Zgodba o mačku Tomu iz Ljubljane, prodanemu za milijardo dolarjev

    Nekaj odlomkov iz daljšega članka v Bloomberg Businessweek o prodaji podjetja Outfit7 Kitajcem: Why Did a Chinese Peroxide Company Pay $1 Billion for a Talking Cat? – Bloomberg.

    “Samo and Iza Login were Slovenian high school sweethearts who studied computer science in college and then decided, in 2009, to get into the business of apps. Steve Jobs had introduced the Apple App Store the year before, and it was easy to believe that an overnight fortune was just an eccentric idea away. With $250,000 they’d saved while working for local IT companies, the Logins—who legally changed their surname to sound techy—started a company called Outfit7. Alongside six friends, they set up an office in the capital, Ljubljana. …

    Then, after six months of misfires, the Logins built a children’s game in which an animated cat, Talking Tom, repeats in a high-pitched helium squeak whatever is spoken into an iPhone’s microphone. If a user feeds Tom hot peppers, pets him under his chin, or flicks his stomach, he responds with belches, purrs, and groans. Samo says he was optimistic that kids would love it, but acknowledges that “the whole team had some doubts.” One feature, added later, requires Tom to make regular stops in the bathroom, where he ceremoniously relieves himself into the toilet. …

    This, apparently, was what users were looking for. Talking Tom Cat was an instant hit, launching a franchise whose titles have reached No. 1 in more than 100 countries on the App Store. … Playing Talking Tom triggers an onslaught of advertising and in-game purchase offers, and Outfit7 earns more than $100 million a year. In early 2016 the Logins decided to cash out, hiring Goldman Sachs Group Inc. to find the most lucrative deal. … The industrialists were willing to match the Logins’ asking price of $1 billion and let their team maintain autonomy. Samo and Iza signed away their company—having never taken money from outside investors, their stake was worth about $600 million. …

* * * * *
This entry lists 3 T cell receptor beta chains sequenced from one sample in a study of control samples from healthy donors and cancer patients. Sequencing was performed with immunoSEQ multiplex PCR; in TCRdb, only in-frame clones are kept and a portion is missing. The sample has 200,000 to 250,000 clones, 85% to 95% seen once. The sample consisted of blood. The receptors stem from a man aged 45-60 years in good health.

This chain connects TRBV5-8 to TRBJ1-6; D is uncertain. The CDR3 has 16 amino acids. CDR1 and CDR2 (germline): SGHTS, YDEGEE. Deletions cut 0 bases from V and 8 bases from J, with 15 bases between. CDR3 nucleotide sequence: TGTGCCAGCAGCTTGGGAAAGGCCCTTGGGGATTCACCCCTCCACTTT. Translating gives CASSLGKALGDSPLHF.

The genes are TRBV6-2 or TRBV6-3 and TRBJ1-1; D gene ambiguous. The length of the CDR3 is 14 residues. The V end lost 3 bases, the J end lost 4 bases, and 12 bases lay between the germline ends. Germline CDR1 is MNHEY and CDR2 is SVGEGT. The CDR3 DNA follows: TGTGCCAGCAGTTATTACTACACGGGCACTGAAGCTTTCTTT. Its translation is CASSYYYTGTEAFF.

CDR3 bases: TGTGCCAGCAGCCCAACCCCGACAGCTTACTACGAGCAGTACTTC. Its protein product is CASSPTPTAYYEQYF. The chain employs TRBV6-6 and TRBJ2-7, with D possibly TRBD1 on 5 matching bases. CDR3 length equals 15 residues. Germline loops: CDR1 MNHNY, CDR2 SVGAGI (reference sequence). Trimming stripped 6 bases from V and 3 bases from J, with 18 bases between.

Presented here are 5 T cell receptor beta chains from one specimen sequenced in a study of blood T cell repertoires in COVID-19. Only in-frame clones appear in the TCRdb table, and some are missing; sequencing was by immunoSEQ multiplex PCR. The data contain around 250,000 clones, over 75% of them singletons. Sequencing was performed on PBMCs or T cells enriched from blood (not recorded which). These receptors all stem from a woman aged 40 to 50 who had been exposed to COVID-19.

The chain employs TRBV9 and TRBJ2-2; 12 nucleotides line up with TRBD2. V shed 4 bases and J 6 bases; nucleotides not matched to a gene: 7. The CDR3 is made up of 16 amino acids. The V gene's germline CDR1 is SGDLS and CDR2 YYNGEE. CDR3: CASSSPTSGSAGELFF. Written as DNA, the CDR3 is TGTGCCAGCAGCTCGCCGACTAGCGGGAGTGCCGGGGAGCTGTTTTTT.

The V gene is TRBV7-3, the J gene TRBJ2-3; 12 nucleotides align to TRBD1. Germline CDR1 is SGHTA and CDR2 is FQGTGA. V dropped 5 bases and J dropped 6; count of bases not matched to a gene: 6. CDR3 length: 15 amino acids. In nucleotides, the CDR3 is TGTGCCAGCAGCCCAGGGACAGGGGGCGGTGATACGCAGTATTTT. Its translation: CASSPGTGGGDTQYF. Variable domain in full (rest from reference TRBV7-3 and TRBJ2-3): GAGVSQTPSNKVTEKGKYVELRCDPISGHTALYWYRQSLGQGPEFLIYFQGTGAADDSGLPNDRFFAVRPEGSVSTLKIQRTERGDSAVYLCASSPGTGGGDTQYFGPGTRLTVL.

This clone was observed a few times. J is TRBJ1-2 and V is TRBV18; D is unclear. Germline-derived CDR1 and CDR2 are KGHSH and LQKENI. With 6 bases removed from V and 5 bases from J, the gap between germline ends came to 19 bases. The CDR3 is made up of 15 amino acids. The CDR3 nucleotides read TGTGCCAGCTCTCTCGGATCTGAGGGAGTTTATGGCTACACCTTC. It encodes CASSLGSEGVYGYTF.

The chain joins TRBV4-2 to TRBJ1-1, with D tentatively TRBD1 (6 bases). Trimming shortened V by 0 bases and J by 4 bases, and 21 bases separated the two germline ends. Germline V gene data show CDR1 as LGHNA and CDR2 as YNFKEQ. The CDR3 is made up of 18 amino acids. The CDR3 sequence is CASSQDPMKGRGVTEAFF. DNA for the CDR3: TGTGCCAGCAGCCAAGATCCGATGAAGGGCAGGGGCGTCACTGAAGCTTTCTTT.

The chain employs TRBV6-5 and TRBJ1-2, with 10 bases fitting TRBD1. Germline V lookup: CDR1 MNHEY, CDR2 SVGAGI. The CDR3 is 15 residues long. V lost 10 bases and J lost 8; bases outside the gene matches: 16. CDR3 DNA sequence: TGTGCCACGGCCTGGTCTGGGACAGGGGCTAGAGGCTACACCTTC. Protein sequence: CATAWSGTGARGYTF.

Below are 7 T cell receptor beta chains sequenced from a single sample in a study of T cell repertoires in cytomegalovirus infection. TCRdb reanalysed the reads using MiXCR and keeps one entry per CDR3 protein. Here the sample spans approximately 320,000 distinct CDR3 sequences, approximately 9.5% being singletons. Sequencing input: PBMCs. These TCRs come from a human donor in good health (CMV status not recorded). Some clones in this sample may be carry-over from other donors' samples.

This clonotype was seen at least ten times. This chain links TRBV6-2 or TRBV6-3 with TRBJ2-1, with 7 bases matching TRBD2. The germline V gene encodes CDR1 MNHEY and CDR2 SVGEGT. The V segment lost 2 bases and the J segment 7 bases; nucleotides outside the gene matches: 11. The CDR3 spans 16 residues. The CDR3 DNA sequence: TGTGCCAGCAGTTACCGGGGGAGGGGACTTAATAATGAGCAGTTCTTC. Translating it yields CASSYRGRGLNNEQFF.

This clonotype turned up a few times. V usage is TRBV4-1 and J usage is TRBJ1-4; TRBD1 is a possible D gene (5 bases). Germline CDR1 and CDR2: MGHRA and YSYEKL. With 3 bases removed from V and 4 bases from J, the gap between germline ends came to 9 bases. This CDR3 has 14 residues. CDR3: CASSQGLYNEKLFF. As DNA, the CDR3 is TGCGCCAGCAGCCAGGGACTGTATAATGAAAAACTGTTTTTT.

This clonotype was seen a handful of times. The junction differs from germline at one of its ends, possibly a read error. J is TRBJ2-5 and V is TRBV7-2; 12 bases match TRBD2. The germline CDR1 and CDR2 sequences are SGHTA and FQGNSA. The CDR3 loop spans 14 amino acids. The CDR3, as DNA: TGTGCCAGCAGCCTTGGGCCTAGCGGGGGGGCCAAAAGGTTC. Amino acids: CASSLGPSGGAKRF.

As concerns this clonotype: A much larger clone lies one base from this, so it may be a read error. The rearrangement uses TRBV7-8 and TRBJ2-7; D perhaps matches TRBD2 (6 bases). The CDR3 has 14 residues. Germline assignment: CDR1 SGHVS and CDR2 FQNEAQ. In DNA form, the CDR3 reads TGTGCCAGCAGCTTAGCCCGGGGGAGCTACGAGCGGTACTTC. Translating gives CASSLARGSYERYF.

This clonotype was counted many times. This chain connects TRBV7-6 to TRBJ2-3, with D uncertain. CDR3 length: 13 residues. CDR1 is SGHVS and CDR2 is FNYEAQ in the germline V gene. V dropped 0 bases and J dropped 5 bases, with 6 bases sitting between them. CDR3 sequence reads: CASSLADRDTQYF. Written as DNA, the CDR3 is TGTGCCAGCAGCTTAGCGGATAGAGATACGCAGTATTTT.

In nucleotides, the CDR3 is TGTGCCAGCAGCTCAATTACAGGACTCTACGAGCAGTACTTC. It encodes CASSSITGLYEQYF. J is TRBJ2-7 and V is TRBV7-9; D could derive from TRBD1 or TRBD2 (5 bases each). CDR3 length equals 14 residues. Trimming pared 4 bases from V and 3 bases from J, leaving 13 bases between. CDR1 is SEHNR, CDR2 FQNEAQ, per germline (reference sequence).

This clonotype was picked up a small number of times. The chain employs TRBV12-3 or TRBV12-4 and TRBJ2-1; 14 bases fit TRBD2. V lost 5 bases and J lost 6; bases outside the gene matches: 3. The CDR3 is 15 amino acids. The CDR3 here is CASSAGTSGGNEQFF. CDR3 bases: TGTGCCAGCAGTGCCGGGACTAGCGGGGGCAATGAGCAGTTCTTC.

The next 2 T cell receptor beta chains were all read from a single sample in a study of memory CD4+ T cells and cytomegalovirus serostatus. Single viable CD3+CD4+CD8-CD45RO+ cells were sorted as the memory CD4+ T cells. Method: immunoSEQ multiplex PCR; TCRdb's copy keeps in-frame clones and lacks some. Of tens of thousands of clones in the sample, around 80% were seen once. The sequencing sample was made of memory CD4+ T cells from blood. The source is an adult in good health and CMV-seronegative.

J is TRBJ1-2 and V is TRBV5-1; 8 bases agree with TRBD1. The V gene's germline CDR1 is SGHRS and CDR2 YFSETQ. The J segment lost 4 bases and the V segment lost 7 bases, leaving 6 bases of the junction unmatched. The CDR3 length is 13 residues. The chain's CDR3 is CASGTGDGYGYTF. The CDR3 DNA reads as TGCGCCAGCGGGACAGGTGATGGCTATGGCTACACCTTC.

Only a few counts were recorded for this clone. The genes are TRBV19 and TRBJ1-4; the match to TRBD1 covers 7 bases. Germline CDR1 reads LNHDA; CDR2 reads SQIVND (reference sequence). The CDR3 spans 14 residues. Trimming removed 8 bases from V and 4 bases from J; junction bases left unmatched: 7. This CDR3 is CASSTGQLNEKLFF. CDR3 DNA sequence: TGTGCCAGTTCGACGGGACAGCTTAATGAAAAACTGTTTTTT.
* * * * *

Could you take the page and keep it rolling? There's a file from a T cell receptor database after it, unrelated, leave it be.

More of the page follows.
In May the Logins came to London. Approaching a vegan restaurant, Iza is hard to miss in a bright pink coat and Dolce & Gabbana shoes decorated with yellow floral jewels. The two smile a lot, laugh at each other’s jokes, and slip into Slovene when they don’t want a reporter to understand what they’re saying.

    Over spinach-coconut soup and eggplant tagine, Samo explains that Outfit7 was largely a means to an end. The two had a seven-year plan to build a business and cash out so they could focus on their concern about food scarcity. They could have put the plan on hold and continued expanding in hopes of getting an even bigger payday down the line, but they aren’t sentimental about saying goodbye to Talking Tom. “If we kept running the company, then it would have been a failure,” Samo says. “The greed would have won.”” (vir: Why Did a Chinese Peroxide Company Pay $1 Billion for a Talking Cat? – Bloomberg)

    1 komentar

    1. Zanimiv izbor, precej v stilu pogrošnih medijskih rubrik za promocijo podjetništva ali lifestyle. Predvsem navedeno nima prav veliko zveze z naslovom članka. Menim, da je prispevek zanimiv in vreden branja predvsem v tistih delih, ki pojasnjujejo logiko te kupčije. Lahko je tudi snov za razmišljanje o nedavni prodaji Fotone in o možnosti, da je dejanska finančna slika kitajskega kupca podobna Agrokorjevi.